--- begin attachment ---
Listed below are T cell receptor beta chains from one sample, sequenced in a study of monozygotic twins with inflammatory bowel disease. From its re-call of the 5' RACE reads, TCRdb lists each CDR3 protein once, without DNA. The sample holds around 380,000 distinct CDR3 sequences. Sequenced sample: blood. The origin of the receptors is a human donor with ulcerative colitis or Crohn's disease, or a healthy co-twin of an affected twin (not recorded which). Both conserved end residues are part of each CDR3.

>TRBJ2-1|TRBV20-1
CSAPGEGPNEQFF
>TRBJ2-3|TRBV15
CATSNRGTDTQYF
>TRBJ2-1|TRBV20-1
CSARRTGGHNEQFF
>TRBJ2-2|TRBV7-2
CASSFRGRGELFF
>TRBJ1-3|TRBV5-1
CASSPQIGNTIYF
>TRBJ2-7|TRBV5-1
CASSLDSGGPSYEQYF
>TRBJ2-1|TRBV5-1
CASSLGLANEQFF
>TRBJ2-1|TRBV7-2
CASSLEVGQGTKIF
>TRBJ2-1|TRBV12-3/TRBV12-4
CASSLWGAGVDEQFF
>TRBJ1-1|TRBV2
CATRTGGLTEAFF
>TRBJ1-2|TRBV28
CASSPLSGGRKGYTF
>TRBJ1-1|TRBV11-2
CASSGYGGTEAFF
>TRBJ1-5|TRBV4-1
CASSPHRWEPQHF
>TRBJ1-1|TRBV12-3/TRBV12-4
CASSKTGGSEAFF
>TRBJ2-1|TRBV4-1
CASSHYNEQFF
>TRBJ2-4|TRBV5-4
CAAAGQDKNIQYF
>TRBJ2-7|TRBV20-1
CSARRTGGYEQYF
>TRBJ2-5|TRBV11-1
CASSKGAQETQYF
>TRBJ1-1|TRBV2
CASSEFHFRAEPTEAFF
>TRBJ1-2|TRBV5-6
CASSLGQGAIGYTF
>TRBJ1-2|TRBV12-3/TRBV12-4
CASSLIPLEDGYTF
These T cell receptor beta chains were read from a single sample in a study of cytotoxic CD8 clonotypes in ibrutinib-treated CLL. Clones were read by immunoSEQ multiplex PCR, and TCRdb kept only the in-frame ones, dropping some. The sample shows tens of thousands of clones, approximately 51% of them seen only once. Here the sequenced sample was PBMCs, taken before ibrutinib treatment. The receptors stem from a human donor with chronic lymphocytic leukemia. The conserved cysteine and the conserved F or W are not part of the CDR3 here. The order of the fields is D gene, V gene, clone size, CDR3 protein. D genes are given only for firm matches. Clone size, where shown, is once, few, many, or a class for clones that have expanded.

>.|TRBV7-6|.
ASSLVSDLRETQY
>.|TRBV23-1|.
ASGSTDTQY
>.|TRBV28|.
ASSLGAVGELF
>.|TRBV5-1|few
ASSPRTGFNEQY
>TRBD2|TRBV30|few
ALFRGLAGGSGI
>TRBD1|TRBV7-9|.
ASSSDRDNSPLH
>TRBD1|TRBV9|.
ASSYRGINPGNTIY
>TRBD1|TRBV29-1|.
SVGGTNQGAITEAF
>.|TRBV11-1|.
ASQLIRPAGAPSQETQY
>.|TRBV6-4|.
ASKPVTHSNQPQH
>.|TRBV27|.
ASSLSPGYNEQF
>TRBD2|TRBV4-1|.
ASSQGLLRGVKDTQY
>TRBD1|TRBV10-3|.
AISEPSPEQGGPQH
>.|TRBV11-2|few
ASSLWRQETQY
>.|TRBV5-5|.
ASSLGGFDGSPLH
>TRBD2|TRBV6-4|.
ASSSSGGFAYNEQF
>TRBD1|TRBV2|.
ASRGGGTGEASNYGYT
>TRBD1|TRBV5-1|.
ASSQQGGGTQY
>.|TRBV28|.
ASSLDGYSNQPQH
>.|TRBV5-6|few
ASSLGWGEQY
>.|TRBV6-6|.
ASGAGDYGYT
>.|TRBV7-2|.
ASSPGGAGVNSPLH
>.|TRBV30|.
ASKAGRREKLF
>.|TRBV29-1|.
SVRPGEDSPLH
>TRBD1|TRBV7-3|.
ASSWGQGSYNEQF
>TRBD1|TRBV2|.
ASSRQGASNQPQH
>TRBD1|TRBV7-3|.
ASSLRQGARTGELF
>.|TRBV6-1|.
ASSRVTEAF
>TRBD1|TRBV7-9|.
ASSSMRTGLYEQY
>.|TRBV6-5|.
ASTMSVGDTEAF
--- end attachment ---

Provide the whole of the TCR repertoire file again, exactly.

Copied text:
Listed below are T cell receptor beta chains from one sample, sequenced in a study of monozygotic twins with inflammatory bowel disease. From its re-call of the 5' RACE reads, TCRdb lists each CDR3 protein once, without DNA. The sample holds around 380,000 distinct CDR3 sequences. Sequenced sample: blood. The origin of the receptors is a human donor with ulcerative colitis or Crohn's disease, or a healthy co-twin of an affected twin (not recorded which). Both conserved end residues are part of each CDR3.

>TRBJ2-1|TRBV20-1
CSAPGEGPNEQFF
>TRBJ2-3|TRBV15
CATSNRGTDTQYF
>TRBJ2-1|TRBV20-1
CSARRTGGHNEQFF
>TRBJ2-2|TRBV7-2
CASSFRGRGELFF
>TRBJ1-3|TRBV5-1
CASSPQIGNTIYF
>TRBJ2-7|TRBV5-1
CASSLDSGGPSYEQYF
>TRBJ2-1|TRBV5-1
CASSLGLANEQFF
>TRBJ2-1|TRBV7-2
CASSLEVGQGTKIF
>TRBJ2-1|TRBV12-3/TRBV12-4
CASSLWGAGVDEQFF
>TRBJ1-1|TRBV2
CATRTGGLTEAFF
>TRBJ1-2|TRBV28
CASSPLSGGRKGYTF
>TRBJ1-1|TRBV11-2
CASSGYGGTEAFF
>TRBJ1-5|TRBV4-1
CASSPHRWEPQHF
>TRBJ1-1|TRBV12-3/TRBV12-4
CASSKTGGSEAFF
>TRBJ2-1|TRBV4-1
CASSHYNEQFF
>TRBJ2-4|TRBV5-4
CAAAGQDKNIQYF
>TRBJ2-7|TRBV20-1
CSARRTGGYEQYF
>TRBJ2-5|TRBV11-1
CASSKGAQETQYF
>TRBJ1-1|TRBV2
CASSEFHFRAEPTEAFF
>TRBJ1-2|TRBV5-6
CASSLGQGAIGYTF
>TRBJ1-2|TRBV12-3/TRBV12-4
CASSLIPLEDGYTF
These T cell receptor beta chains were read from a single sample in a study of cytotoxic CD8 clonotypes in ibrutinib-treated CLL. Clones were read by immunoSEQ multiplex PCR, and TCRdb kept only the in-frame ones, dropping some. The sample shows tens of thousands of clones, approximately 51% of them seen only once. Here the sequenced sample was PBMCs, taken before ibrutinib treatment. The receptors stem from a human donor with chronic lymphocytic leukemia. The conserved cysteine and the conserved F or W are not part of the CDR3 here. The order of the fields is D gene, V gene, clone size, CDR3 protein. D genes are given only for firm matches. Clone size, where shown, is once, few, many, or a class for clones that have expanded.

>.|TRBV7-6|.
ASSLVSDLRETQY
>.|TRBV23-1|.
ASGSTDTQY
>.|TRBV28|.
ASSLGAVGELF
>.|TRBV5-1|few
ASSPRTGFNEQY
>TRBD2|TRBV30|few
ALFRGLAGGSGI
>TRBD1|TRBV7-9|.
ASSSDRDNSPLH
>TRBD1|TRBV9|.
ASSYRGINPGNTIY
>TRBD1|TRBV29-1|.
SVGGTNQGAITEAF
>.|TRBV11-1|.
ASQLIRPAGAPSQETQY
>.|TRBV6-4|.
ASKPVTHSNQPQH
>.|TRBV27|.
ASSLSPGYNEQF
>TRBD2|TRBV4-1|.
ASSQGLLRGVKDTQY
>TRBD1|TRBV10-3|.
AISEPSPEQGGPQH
>.|TRBV11-2|few
ASSLWRQETQY
>.|TRBV5-5|.
ASSLGGFDGSPLH
>TRBD2|TRBV6-4|.
ASSSSGGFAYNEQF
>TRBD1|TRBV2|.
ASRGGGTGEASNYGYT
>TRBD1|TRBV5-1|.
ASSQQGGGTQY
>.|TRBV28|.
ASSLDGYSNQPQH
>.|TRBV5-6|few
ASSLGWGEQY
>.|TRBV6-6|.
ASGAGDYGYT
>.|TRBV7-2|.
ASSPGGAGVNSPLH
>.|TRBV30|.
ASKAGRREKLF
>.|TRBV29-1|.
SVRPGEDSPLH
>TRBD1|TRBV7-3|.
ASSWGQGSYNEQF
>TRBD1|TRBV2|.
ASSRQGASNQPQH
>TRBD1|TRBV7-3|.
ASSLRQGARTGELF
>.|TRBV6-1|.
ASSRVTEAF
>TRBD1|TRBV7-9|.
ASSSMRTGLYEQY
>.|TRBV6-5|.
ASTMSVGDTEAF